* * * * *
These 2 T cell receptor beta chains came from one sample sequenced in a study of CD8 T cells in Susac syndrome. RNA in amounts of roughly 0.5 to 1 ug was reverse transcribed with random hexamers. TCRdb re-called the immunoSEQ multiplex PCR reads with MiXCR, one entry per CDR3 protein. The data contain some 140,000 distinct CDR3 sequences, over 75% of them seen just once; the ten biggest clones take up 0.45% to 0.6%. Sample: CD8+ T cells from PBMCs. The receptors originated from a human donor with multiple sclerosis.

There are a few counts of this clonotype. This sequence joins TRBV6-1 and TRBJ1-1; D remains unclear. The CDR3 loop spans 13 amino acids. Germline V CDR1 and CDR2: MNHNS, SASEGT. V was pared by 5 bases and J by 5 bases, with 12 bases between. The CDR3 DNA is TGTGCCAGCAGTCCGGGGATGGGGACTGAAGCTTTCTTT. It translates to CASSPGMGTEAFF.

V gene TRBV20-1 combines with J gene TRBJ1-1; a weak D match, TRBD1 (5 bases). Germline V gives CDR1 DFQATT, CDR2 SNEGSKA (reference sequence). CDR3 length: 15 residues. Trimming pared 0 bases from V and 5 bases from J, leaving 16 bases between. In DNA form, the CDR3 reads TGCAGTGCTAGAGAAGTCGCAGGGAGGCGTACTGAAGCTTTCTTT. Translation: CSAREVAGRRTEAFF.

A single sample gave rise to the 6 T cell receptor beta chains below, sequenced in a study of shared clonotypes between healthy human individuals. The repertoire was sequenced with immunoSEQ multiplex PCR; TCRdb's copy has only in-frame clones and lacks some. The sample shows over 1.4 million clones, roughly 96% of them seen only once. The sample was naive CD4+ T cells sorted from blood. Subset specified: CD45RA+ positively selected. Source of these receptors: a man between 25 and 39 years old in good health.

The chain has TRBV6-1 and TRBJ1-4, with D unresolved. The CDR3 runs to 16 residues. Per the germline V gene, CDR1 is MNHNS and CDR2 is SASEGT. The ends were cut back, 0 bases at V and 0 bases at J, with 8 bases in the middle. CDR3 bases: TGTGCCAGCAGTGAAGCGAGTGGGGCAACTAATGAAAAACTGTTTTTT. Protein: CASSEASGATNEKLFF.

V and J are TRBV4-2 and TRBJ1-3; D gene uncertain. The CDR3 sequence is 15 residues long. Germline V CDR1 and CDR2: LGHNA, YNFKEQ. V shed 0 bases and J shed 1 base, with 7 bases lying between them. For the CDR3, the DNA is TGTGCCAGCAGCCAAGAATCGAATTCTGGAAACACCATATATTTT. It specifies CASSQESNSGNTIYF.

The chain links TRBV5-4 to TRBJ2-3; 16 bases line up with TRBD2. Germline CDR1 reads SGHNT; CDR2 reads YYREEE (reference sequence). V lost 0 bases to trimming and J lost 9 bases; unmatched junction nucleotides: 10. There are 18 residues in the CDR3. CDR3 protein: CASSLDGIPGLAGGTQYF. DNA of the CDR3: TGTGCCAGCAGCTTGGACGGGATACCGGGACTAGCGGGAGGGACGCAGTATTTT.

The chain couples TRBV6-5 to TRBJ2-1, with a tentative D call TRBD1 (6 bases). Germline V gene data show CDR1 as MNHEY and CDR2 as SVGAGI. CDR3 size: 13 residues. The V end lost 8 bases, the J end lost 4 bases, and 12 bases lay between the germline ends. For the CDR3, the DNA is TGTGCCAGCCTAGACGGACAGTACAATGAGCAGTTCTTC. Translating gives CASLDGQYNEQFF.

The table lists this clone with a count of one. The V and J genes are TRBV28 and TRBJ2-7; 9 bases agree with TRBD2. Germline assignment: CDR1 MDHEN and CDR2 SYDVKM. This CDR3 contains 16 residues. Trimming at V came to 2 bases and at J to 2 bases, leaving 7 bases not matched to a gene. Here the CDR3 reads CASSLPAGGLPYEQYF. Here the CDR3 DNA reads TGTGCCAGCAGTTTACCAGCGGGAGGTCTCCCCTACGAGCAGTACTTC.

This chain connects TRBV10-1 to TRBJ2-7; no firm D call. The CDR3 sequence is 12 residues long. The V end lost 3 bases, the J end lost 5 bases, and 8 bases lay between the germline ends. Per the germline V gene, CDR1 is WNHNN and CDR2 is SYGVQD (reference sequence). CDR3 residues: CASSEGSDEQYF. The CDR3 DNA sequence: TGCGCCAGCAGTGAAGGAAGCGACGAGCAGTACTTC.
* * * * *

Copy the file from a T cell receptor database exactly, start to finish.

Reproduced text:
These 2 T cell receptor beta chains came from one sample sequenced in a study of CD8 T cells in Susac syndrome. RNA in amounts of roughly 0.5 to 1 ug was reverse transcribed with random hexamers. TCRdb re-called the immunoSEQ multiplex PCR reads with MiXCR, one entry per CDR3 protein. The data contain some 140,000 distinct CDR3 sequences, over 75% of them seen just once; the ten biggest clones take up 0.45% to 0.6%. Sample: CD8+ T cells from PBMCs. The receptors originated from a human donor with multiple sclerosis.

There are a few counts of this clonotype. This sequence joins TRBV6-1 and TRBJ1-1; D remains unclear. The CDR3 loop spans 13 amino acids. Germline V CDR1 and CDR2: MNHNS, SASEGT. V was pared by 5 bases and J by 5 bases, with 12 bases between. The CDR3 DNA is TGTGCCAGCAGTCCGGGGATGGGGACTGAAGCTTTCTTT. It translates to CASSPGMGTEAFF.

V gene TRBV20-1 combines with J gene TRBJ1-1; a weak D match, TRBD1 (5 bases). Germline V gives CDR1 DFQATT, CDR2 SNEGSKA (reference sequence). CDR3 length: 15 residues. Trimming pared 0 bases from V and 5 bases from J, leaving 16 bases between. In DNA form, the CDR3 reads TGCAGTGCTAGAGAAGTCGCAGGGAGGCGTACTGAAGCTTTCTTT. Translation: CSAREVAGRRTEAFF.

A single sample gave rise to the 6 T cell receptor beta chains below, sequenced in a study of shared clonotypes between healthy human individuals. The repertoire was sequenced with immunoSEQ multiplex PCR; TCRdb's copy has only in-frame clones and lacks some. The sample shows over 1.4 million clones, roughly 96% of them seen only once. The sample was naive CD4+ T cells sorted from blood. Subset specified: CD45RA+ positively selected. Source of these receptors: a man between 25 and 39 years old in good health.

The chain has TRBV6-1 and TRBJ1-4, with D unresolved. The CDR3 runs to 16 residues. Per the germline V gene, CDR1 is MNHNS and CDR2 is SASEGT. The ends were cut back, 0 bases at V and 0 bases at J, with 8 bases in the middle. CDR3 bases: TGTGCCAGCAGTGAAGCGAGTGGGGCAACTAATGAAAAACTGTTTTTT. Protein: CASSEASGATNEKLFF.

V and J are TRBV4-2 and TRBJ1-3; D gene uncertain. The CDR3 sequence is 15 residues long. Germline V CDR1 and CDR2: LGHNA, YNFKEQ. V shed 0 bases and J shed 1 base, with 7 bases lying between them. For the CDR3, the DNA is TGTGCCAGCAGCCAAGAATCGAATTCTGGAAACACCATATATTTT. It specifies CASSQESNSGNTIYF.

The chain links TRBV5-4 to TRBJ2-3; 16 bases line up with TRBD2. Germline CDR1 reads SGHNT; CDR2 reads YYREEE (reference sequence). V lost 0 bases to trimming and J lost 9 bases; unmatched junction nucleotides: 10. There are 18 residues in the CDR3. CDR3 protein: CASSLDGIPGLAGGTQYF. DNA of the CDR3: TGTGCCAGCAGCTTGGACGGGATACCGGGACTAGCGGGAGGGACGCAGTATTTT.

The chain couples TRBV6-5 to TRBJ2-1, with a tentative D call TRBD1 (6 bases). Germline V gene data show CDR1 as MNHEY and CDR2 as SVGAGI. CDR3 size: 13 residues. The V end lost 8 bases, the J end lost 4 bases, and 12 bases lay between the germline ends. For the CDR3, the DNA is TGTGCCAGCCTAGACGGACAGTACAATGAGCAGTTCTTC. Translating gives CASLDGQYNEQFF.

The table lists this clone with a count of one. The V and J genes are TRBV28 and TRBJ2-7; 9 bases agree with TRBD2. Germline assignment: CDR1 MDHEN and CDR2 SYDVKM. This CDR3 contains 16 residues. Trimming at V came to 2 bases and at J to 2 bases, leaving 7 bases not matched to a gene. Here the CDR3 reads CASSLPAGGLPYEQYF. Here the CDR3 DNA reads TGTGCCAGCAGTTTACCAGCGGGAGGTCTCCCCTACGAGCAGTACTTC.

This chain connects TRBV10-1 to TRBJ2-7; no firm D call. The CDR3 sequence is 12 residues long. The V end lost 3 bases, the J end lost 5 bases, and 8 bases lay between the germline ends. Per the germline V gene, CDR1 is WNHNN and CDR2 is SYGVQD (reference sequence). CDR3 residues: CASSEGSDEQYF. The CDR3 DNA sequence: TGCGCCAGCAGTGAAGGAAGCGACGAGCAGTACTTC.